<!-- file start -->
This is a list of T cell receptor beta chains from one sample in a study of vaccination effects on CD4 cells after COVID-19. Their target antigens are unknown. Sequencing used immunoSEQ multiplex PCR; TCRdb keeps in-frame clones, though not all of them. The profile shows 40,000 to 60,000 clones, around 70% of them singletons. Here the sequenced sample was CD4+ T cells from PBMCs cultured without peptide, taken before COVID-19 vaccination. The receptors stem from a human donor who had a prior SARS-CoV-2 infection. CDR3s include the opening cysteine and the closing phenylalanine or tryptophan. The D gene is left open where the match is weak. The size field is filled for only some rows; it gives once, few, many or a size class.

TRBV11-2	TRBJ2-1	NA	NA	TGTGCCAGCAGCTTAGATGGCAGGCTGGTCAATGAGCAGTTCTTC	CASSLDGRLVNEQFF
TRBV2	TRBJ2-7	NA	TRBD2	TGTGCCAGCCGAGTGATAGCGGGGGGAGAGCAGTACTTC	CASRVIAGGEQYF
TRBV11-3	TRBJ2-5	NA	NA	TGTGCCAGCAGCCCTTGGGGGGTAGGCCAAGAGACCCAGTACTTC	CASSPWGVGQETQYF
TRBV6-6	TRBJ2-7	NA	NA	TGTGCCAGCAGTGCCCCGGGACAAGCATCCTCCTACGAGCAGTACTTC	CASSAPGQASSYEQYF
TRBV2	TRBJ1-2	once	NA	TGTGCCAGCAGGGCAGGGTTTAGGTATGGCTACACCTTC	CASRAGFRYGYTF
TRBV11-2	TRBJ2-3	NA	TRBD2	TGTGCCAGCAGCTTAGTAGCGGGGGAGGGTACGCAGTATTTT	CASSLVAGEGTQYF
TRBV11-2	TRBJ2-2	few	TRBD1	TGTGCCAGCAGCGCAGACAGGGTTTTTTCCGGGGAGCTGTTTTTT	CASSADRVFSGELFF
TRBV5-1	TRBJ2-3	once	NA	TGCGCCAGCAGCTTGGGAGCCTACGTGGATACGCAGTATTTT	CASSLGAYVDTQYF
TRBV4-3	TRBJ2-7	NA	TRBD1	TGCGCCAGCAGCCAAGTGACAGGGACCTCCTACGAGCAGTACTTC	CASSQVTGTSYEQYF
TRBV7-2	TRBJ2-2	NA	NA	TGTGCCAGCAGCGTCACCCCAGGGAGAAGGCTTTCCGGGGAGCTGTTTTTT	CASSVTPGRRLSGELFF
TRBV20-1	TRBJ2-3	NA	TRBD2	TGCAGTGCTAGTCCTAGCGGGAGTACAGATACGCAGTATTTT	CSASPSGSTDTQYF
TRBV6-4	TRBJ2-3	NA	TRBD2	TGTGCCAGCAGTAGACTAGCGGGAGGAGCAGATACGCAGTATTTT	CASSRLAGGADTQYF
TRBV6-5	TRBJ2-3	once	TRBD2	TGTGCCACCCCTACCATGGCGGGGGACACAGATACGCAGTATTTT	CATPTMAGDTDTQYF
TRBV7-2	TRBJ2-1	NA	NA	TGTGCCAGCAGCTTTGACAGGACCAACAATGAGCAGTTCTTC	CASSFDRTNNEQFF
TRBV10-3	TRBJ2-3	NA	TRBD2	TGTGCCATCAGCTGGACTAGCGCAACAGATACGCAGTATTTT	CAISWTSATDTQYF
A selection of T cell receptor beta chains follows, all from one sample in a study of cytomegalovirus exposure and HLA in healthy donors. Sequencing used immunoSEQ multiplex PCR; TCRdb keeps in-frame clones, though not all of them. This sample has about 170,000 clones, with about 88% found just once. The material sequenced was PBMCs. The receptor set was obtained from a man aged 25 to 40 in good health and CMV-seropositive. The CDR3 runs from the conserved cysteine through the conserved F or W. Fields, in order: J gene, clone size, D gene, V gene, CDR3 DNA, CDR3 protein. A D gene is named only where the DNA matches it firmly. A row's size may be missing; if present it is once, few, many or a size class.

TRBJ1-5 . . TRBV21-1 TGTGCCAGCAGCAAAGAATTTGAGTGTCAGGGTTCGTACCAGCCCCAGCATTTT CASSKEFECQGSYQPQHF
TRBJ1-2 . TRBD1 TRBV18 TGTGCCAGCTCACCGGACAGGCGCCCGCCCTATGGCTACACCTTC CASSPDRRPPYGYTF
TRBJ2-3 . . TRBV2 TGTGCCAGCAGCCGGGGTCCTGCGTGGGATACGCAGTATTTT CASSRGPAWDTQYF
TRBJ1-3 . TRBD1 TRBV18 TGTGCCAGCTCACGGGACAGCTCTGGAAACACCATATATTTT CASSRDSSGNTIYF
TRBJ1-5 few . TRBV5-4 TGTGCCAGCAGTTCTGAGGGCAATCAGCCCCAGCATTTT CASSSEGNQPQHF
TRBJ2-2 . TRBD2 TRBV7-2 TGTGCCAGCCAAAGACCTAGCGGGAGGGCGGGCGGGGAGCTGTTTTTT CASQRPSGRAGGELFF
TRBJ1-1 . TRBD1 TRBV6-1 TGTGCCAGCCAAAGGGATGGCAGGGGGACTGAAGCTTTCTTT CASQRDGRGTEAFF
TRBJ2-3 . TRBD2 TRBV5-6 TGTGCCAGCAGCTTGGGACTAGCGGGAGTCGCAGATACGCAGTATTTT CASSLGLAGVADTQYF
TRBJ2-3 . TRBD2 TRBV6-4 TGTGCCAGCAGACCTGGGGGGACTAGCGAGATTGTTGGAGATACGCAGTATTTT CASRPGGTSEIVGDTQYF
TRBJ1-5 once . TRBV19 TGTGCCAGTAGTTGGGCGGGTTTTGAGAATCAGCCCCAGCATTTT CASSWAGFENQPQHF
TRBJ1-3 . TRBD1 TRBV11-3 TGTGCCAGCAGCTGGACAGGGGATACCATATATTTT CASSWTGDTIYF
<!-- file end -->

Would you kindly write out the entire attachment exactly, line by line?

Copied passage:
This is a list of T cell receptor beta chains from one sample in a study of vaccination effects on CD4 cells after COVID-19. Their target antigens are unknown. Sequencing used immunoSEQ multiplex PCR; TCRdb keeps in-frame clones, though not all of them. The profile shows 40,000 to 60,000 clones, around 70% of them singletons. Here the sequenced sample was CD4+ T cells from PBMCs cultured without peptide, taken before COVID-19 vaccination. The receptors stem from a human donor who had a prior SARS-CoV-2 infection. CDR3s include the opening cysteine and the closing phenylalanine or tryptophan. The D gene is left open where the match is weak. The size field is filled for only some rows; it gives once, few, many or a size class.

TRBV11-2	TRBJ2-1	NA	NA	TGTGCCAGCAGCTTAGATGGCAGGCTGGTCAATGAGCAGTTCTTC	CASSLDGRLVNEQFF
TRBV2	TRBJ2-7	NA	TRBD2	TGTGCCAGCCGAGTGATAGCGGGGGGAGAGCAGTACTTC	CASRVIAGGEQYF
TRBV11-3	TRBJ2-5	NA	NA	TGTGCCAGCAGCCCTTGGGGGGTAGGCCAAGAGACCCAGTACTTC	CASSPWGVGQETQYF
TRBV6-6	TRBJ2-7	NA	NA	TGTGCCAGCAGTGCCCCGGGACAAGCATCCTCCTACGAGCAGTACTTC	CASSAPGQASSYEQYF
TRBV2	TRBJ1-2	once	NA	TGTGCCAGCAGGGCAGGGTTTAGGTATGGCTACACCTTC	CASRAGFRYGYTF
TRBV11-2	TRBJ2-3	NA	TRBD2	TGTGCCAGCAGCTTAGTAGCGGGGGAGGGTACGCAGTATTTT	CASSLVAGEGTQYF
TRBV11-2	TRBJ2-2	few	TRBD1	TGTGCCAGCAGCGCAGACAGGGTTTTTTCCGGGGAGCTGTTTTTT	CASSADRVFSGELFF
TRBV5-1	TRBJ2-3	once	NA	TGCGCCAGCAGCTTGGGAGCCTACGTGGATACGCAGTATTTT	CASSLGAYVDTQYF
TRBV4-3	TRBJ2-7	NA	TRBD1	TGCGCCAGCAGCCAAGTGACAGGGACCTCCTACGAGCAGTACTTC	CASSQVTGTSYEQYF
TRBV7-2	TRBJ2-2	NA	NA	TGTGCCAGCAGCGTCACCCCAGGGAGAAGGCTTTCCGGGGAGCTGTTTTTT	CASSVTPGRRLSGELFF
TRBV20-1	TRBJ2-3	NA	TRBD2	TGCAGTGCTAGTCCTAGCGGGAGTACAGATACGCAGTATTTT	CSASPSGSTDTQYF
TRBV6-4	TRBJ2-3	NA	TRBD2	TGTGCCAGCAGTAGACTAGCGGGAGGAGCAGATACGCAGTATTTT	CASSRLAGGADTQYF
TRBV6-5	TRBJ2-3	once	TRBD2	TGTGCCACCCCTACCATGGCGGGGGACACAGATACGCAGTATTTT	CATPTMAGDTDTQYF
TRBV7-2	TRBJ2-1	NA	NA	TGTGCCAGCAGCTTTGACAGGACCAACAATGAGCAGTTCTTC	CASSFDRTNNEQFF
TRBV10-3	TRBJ2-3	NA	TRBD2	TGTGCCATCAGCTGGACTAGCGCAACAGATACGCAGTATTTT	CAISWTSATDTQYF
A selection of T cell receptor beta chains follows, all from one sample in a study of cytomegalovirus exposure and HLA in healthy donors. Sequencing used immunoSEQ multiplex PCR; TCRdb keeps in-frame clones, though not all of them. This sample has about 170,000 clones, with about 88% found just once. The material sequenced was PBMCs. The receptor set was obtained from a man aged 25 to 40 in good health and CMV-seropositive. The CDR3 runs from the conserved cysteine through the conserved F or W. Fields, in order: J gene, clone size, D gene, V gene, CDR3 DNA, CDR3 protein. A D gene is named only where the DNA matches it firmly. A row's size may be missing; if present it is once, few, many or a size class.

TRBJ1-5 . . TRBV21-1 TGTGCCAGCAGCAAAGAATTTGAGTGTCAGGGTTCGTACCAGCCCCAGCATTTT CASSKEFECQGSYQPQHF
TRBJ1-2 . TRBD1 TRBV18 TGTGCCAGCTCACCGGACAGGCGCCCGCCCTATGGCTACACCTTC CASSPDRRPPYGYTF
TRBJ2-3 . . TRBV2 TGTGCCAGCAGCCGGGGTCCTGCGTGGGATACGCAGTATTTT CASSRGPAWDTQYF
TRBJ1-3 . TRBD1 TRBV18 TGTGCCAGCTCACGGGACAGCTCTGGAAACACCATATATTTT CASSRDSSGNTIYF
TRBJ1-5 few . TRBV5-4 TGTGCCAGCAGTTCTGAGGGCAATCAGCCCCAGCATTTT CASSSEGNQPQHF
TRBJ2-2 . TRBD2 TRBV7-2 TGTGCCAGCCAAAGACCTAGCGGGAGGGCGGGCGGGGAGCTGTTTTTT CASQRPSGRAGGELFF
TRBJ1-1 . TRBD1 TRBV6-1 TGTGCCAGCCAAAGGGATGGCAGGGGGACTGAAGCTTTCTTT CASQRDGRGTEAFF
TRBJ2-3 . TRBD2 TRBV5-6 TGTGCCAGCAGCTTGGGACTAGCGGGAGTCGCAGATACGCAGTATTTT CASSLGLAGVADTQYF
TRBJ2-3 . TRBD2 TRBV6-4 TGTGCCAGCAGACCTGGGGGGACTAGCGAGATTGTTGGAGATACGCAGTATTTT CASRPGGTSEIVGDTQYF
TRBJ1-5 once . TRBV19 TGTGCCAGTAGTTGGGCGGGTTTTGAGAATCAGCCCCAGCATTTT CASSWAGFENQPQHF
TRBJ1-3 . TRBD1 TRBV11-3 TGTGCCAGCAGCTGGACAGGGGATACCATATATTTT CASSWTGDTIYF